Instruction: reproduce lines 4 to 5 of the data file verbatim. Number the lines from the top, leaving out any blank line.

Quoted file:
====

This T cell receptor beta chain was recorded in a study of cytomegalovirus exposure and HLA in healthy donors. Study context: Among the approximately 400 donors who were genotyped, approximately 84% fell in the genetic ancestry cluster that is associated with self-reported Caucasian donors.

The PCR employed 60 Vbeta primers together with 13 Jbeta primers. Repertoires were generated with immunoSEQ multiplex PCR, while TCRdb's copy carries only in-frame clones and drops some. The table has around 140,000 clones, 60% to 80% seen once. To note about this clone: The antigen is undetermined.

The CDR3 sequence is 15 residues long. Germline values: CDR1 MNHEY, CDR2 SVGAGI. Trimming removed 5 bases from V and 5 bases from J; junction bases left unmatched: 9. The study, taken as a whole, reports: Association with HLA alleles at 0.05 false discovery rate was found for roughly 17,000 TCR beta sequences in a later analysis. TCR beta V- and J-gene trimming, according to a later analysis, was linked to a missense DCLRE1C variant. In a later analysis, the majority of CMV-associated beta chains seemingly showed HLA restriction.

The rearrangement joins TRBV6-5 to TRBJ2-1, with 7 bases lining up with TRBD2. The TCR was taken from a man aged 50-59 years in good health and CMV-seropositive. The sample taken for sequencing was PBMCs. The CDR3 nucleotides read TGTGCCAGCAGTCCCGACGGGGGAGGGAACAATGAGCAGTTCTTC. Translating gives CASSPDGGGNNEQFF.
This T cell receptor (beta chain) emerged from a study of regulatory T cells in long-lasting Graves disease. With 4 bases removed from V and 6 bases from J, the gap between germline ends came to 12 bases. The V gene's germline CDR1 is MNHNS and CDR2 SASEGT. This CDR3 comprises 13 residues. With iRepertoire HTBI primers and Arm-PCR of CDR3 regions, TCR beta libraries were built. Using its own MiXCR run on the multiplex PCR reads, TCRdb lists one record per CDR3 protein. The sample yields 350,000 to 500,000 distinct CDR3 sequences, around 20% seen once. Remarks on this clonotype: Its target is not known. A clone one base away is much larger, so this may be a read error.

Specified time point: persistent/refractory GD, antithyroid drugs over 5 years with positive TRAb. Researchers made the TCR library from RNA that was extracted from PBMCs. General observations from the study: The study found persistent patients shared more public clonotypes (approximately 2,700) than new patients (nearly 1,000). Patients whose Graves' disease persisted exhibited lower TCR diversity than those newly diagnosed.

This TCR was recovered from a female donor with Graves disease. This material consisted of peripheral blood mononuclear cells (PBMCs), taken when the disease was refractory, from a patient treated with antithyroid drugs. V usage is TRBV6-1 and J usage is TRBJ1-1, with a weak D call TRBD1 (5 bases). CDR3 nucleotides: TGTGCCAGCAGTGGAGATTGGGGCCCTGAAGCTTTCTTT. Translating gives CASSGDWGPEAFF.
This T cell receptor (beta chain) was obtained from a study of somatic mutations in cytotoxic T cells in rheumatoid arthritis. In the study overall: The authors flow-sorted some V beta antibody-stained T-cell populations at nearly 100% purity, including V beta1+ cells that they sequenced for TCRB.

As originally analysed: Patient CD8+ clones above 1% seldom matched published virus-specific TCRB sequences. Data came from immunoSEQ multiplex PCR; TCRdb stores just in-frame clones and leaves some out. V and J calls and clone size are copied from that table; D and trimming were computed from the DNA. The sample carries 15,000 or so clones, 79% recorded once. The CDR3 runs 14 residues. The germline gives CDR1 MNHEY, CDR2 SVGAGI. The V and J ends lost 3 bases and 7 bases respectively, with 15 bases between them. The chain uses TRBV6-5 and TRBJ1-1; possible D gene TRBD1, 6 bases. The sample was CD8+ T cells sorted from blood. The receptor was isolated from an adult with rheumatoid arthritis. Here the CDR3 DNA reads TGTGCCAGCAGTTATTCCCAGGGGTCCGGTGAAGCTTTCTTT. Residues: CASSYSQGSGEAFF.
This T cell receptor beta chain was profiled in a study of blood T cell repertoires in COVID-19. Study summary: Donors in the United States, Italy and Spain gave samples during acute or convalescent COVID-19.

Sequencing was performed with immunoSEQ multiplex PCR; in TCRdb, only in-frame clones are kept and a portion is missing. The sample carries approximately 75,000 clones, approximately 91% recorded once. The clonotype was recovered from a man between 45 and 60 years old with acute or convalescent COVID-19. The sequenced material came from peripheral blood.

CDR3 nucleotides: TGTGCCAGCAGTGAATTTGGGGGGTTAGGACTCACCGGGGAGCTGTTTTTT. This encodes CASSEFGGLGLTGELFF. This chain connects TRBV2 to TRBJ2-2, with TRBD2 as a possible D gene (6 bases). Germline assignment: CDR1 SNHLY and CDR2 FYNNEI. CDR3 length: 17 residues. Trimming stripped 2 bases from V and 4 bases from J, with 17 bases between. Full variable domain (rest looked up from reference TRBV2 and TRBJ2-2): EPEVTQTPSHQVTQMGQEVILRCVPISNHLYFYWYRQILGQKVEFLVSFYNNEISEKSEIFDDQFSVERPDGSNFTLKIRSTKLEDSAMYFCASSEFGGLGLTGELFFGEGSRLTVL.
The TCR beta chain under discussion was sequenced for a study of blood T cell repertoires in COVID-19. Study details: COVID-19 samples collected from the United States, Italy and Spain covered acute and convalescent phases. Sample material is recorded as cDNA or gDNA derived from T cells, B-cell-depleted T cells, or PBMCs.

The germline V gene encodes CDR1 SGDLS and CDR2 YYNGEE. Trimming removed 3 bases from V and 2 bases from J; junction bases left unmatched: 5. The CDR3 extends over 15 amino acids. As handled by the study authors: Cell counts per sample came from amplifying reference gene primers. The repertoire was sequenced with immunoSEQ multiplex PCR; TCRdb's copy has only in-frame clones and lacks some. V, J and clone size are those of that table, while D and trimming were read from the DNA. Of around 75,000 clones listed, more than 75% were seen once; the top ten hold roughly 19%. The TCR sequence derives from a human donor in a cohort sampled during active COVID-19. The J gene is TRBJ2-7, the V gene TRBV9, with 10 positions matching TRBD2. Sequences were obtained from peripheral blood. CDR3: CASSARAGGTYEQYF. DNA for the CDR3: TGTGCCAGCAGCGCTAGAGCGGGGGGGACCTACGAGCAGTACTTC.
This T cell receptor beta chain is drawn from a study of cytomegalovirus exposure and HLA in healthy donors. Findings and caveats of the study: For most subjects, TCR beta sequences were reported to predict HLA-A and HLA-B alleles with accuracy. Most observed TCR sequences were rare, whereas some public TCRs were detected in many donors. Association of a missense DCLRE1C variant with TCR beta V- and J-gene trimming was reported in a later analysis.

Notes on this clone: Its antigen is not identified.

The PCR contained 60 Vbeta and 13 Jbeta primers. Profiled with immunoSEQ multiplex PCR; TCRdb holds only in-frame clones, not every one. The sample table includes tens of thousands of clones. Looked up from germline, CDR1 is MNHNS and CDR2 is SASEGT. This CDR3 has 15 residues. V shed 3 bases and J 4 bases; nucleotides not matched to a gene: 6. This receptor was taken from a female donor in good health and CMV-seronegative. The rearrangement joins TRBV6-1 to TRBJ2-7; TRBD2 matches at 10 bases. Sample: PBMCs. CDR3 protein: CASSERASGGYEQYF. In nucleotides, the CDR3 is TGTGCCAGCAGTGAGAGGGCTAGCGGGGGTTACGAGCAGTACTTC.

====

The rearrangement joins TRBV6-5 to TRBJ2-1, with 7 bases lining up with TRBD2. The TCR was taken from a man aged 50-59 years in good health and CMV-seropositive. The sample taken for sequencing was PBMCs. The CDR3 nucleotides read TGTGCCAGCAGTCCCGACGGGGGAGGGAACAATGAGCAGTTCTTC. Translating gives CASSPDGGGNNEQFF.
This T cell receptor (beta chain) emerged from a study of regulatory T cells in long-lasting Graves disease. With 4 bases removed from V and 6 bases from J, the gap between germline ends came to 12 bases. The V gene's germline CDR1 is MNHNS and CDR2 SASEGT. This CDR3 comprises 13 residues. With iRepertoire HTBI primers and Arm-PCR of CDR3 regions, TCR beta libraries were built. Using its own MiXCR run on the multiplex PCR reads, TCRdb lists one record per CDR3 protein. The sample yields 350,000 to 500,000 distinct CDR3 sequences, around 20% seen once. Remarks on this clonotype: Its target is not known. A clone one base away is much larger, so this may be a read error.